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dc.contributor.authorMeyer, Juliusen
dc.date.accessioned2019-02-15T14:36:54Z
dc.date.available2019-02-15T14:36:54Z
dc.date.issued1936en
dc.identifier.urihttp://hdl.handle.net/1842/35316
dc.description.abstracten
dc.description.abstract(1) A survey of l00 cases and critical exposition of the literature has been undertaken. (2) Improvement was noted in 63.3% of cases of which 30% were slightly improved and 14.4% much improved. ( 3) Indications, contraindications', prophylaxis and the ultimate difficulties of the treatment have been discussed: (a) Crisalbine may be given to cases pyrexial or apyrexial, not improving or stationary with sputum still positive for Koch's bacillus and undergoing routine Sanatorium treatment. (b) it is useful in conjunction with collapse therapy, where an artificial pneumothorax is contemplated or has been induced to control disease in the contralateral lung. (c) it may be used in both the exudative and productive type of case. (d) it may be used where other treatment has proved unavailing; and where the time or economic factor is important. (4) It is not a "cure" but is of value as an adjuvant in the treatment of Pulmonary Tuberculosis; its limitations and dangers must be recognised. (a) It produces evidences of Toxicity in 57.8% of cases. (b) It is contraindicated in associated cardiac, renal or hepatic disease. (c) Good results are not generally obtained in advanced cases of pulmonary tuberculosis. (d) It will not replace other tried methods of treatment and is generally not required where other methods are satisfactory, but may be used in conjunction with these. (5) It is of limited value; a few selected cases show good results; a fair percentage are slightly improved and life prolonged, and no case of death was directly attributable to Crisalbine. It will not save life. There is little, if any, value in the drug in uncollapsed cavities. Each case must be judged on its own merits: the dose should be small (0.05 gm.) ; gradually increased; reactions should be carefully studied. (6) There is no proved experimental basis for its use in Pulmonary Tuberculosis. Its precise action in the human body is unknown: it is more a Stimulation Therapy than a true Chemotherapy. (7) Its value from a public health standpoint has been discussed: the bacillary loss of sputum is not generally permanent. It must still have a limited sphere and cannot be generally employed by all. (8) Results are based on clinical values; immediate and remote results are difficult to judge and often prove rather disappointing. (9) It is possible that remote reactions caused by gold may have a wider effect than is at present generally realised: there is also evidence that examination of the blood cells may afford a standard for the assessment of its value in this disease. (10) It is still a highly controversial subject; there is hope that a substance related to this gold compound, having a minimal effect on the human body, may yet be forthcoming. It should not be withdrawn from clinical use, and should be employed with due regard to the resistance and reactions of the patient in certain selected cases. It should have a place in the armamentaria of the Physician in his fight against Tuberculosis.en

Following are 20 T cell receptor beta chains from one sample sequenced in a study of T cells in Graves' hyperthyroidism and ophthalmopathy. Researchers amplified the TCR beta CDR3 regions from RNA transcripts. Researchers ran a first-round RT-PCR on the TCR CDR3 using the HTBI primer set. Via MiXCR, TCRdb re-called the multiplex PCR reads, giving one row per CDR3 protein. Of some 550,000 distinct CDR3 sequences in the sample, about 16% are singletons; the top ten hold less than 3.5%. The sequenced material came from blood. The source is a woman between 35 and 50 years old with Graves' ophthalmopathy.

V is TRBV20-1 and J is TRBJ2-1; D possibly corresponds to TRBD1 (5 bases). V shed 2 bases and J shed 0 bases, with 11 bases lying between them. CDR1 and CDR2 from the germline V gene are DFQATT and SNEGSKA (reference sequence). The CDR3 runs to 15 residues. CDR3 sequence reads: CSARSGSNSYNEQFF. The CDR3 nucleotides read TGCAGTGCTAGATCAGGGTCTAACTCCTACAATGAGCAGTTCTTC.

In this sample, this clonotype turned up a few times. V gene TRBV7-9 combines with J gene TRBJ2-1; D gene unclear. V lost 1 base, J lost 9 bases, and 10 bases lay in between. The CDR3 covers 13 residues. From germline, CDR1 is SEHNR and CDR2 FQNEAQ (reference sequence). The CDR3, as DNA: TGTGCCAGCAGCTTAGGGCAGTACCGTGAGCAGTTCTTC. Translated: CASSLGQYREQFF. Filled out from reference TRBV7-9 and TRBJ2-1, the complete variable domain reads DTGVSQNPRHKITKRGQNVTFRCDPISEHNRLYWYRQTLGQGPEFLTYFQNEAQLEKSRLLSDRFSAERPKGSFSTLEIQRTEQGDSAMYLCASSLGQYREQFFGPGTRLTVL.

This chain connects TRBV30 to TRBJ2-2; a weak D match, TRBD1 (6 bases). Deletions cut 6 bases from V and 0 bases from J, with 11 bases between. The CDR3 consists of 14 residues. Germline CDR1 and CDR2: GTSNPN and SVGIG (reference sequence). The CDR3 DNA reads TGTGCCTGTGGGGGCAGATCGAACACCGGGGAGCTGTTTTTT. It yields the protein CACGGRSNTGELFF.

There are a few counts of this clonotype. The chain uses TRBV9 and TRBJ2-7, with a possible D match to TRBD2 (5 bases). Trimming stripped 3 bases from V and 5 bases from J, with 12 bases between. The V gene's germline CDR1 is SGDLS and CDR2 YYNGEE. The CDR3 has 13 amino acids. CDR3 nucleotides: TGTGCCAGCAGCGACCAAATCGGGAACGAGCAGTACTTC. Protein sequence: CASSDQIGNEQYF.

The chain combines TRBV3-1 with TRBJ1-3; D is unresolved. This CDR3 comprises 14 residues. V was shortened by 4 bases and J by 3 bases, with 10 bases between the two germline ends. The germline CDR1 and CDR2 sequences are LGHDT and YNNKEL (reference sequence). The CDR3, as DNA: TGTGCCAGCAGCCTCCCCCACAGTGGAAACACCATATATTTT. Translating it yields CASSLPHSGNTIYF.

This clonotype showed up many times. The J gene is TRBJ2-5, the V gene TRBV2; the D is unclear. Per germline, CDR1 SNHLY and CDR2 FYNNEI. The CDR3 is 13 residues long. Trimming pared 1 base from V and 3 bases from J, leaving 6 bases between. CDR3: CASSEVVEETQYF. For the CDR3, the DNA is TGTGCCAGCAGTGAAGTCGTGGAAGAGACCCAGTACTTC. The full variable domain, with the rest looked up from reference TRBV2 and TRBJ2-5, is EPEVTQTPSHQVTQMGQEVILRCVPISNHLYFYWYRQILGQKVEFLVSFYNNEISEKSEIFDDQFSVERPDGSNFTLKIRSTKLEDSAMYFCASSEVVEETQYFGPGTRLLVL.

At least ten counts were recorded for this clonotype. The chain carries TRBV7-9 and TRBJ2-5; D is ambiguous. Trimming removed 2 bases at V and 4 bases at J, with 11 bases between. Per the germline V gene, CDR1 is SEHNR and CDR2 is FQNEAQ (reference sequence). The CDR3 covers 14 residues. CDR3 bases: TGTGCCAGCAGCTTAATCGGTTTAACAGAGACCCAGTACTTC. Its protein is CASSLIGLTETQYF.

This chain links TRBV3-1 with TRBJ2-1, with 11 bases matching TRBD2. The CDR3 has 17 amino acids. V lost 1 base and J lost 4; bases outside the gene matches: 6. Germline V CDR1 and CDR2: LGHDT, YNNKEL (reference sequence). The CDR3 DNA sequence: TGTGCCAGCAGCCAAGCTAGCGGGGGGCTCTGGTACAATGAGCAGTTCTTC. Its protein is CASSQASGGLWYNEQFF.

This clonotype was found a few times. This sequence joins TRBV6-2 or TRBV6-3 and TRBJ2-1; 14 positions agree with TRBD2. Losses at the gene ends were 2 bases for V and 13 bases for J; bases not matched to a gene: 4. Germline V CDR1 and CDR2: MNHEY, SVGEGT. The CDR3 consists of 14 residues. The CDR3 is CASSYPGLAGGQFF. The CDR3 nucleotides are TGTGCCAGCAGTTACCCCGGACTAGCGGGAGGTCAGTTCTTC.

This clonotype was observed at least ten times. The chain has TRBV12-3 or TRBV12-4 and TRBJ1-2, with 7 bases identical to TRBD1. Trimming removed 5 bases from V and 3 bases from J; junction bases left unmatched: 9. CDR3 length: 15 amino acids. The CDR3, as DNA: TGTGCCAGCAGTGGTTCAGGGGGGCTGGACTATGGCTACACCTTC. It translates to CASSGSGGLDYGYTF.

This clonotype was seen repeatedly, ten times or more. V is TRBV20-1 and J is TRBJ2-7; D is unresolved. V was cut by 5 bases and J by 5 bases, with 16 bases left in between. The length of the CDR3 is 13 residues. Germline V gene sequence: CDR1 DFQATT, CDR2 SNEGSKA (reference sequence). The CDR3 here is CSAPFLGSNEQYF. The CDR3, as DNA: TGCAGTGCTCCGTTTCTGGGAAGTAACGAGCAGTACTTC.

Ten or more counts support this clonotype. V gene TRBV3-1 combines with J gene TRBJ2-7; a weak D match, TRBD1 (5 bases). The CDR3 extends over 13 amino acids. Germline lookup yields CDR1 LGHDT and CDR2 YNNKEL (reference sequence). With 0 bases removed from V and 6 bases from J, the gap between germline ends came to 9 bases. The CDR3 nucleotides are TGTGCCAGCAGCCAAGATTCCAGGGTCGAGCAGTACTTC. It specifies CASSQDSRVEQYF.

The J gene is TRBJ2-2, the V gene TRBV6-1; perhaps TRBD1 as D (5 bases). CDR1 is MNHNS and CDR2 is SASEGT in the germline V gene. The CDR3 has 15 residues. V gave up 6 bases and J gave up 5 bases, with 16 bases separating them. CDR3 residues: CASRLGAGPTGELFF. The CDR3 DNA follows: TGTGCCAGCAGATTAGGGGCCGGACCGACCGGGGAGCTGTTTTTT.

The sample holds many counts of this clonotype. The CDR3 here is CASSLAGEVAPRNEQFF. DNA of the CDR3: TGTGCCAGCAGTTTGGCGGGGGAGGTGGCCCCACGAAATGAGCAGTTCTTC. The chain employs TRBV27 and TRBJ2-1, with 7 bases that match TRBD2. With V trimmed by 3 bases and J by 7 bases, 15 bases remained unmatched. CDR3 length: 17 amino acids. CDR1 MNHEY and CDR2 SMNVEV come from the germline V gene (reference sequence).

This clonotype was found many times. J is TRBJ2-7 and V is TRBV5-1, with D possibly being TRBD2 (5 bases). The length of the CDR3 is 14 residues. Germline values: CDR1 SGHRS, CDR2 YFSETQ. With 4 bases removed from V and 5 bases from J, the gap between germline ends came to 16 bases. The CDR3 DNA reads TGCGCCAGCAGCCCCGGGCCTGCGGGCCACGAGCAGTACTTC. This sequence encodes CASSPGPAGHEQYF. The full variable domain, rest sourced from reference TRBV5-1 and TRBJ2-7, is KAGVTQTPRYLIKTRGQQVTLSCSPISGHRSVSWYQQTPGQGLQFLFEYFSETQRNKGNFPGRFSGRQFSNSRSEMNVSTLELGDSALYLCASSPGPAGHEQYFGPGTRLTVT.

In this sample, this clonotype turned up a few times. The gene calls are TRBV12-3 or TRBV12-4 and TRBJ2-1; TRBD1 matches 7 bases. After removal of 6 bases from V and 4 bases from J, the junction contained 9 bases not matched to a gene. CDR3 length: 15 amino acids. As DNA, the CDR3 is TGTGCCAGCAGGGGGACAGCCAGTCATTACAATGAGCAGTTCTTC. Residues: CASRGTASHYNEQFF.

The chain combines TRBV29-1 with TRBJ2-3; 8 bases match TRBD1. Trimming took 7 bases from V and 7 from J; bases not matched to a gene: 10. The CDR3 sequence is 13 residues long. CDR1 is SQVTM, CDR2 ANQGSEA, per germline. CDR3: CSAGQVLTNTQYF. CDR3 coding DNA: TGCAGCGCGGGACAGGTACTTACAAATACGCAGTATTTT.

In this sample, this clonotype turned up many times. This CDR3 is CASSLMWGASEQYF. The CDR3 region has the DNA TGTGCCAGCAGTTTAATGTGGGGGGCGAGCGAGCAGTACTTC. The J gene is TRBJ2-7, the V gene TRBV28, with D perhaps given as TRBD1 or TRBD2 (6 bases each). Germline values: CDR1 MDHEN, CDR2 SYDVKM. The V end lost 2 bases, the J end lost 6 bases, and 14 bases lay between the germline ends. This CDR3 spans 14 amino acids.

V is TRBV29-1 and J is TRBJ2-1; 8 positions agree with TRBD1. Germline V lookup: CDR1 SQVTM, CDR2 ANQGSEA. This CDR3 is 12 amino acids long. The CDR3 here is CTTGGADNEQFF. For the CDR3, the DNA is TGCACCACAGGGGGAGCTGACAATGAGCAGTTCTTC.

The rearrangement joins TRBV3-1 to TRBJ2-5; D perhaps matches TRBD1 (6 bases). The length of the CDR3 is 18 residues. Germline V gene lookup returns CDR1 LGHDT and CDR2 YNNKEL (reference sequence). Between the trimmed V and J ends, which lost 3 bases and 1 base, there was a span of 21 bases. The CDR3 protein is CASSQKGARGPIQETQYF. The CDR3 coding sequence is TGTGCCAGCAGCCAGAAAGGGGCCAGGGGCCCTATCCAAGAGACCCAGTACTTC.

dc.publisherThe University of Edinburghen
dc.relation.ispartofAnnexe Thesis Digitisation Project 2019 Block 22en
dc.relation.isreferencedbyen
dc.titleGold therapy in pulmonary tuberculosisen
dc.typeThesis or Dissertationen
dc.type.qualificationlevelDoctoralen
dc.type.qualificationnameMD Doctor of Medicineen


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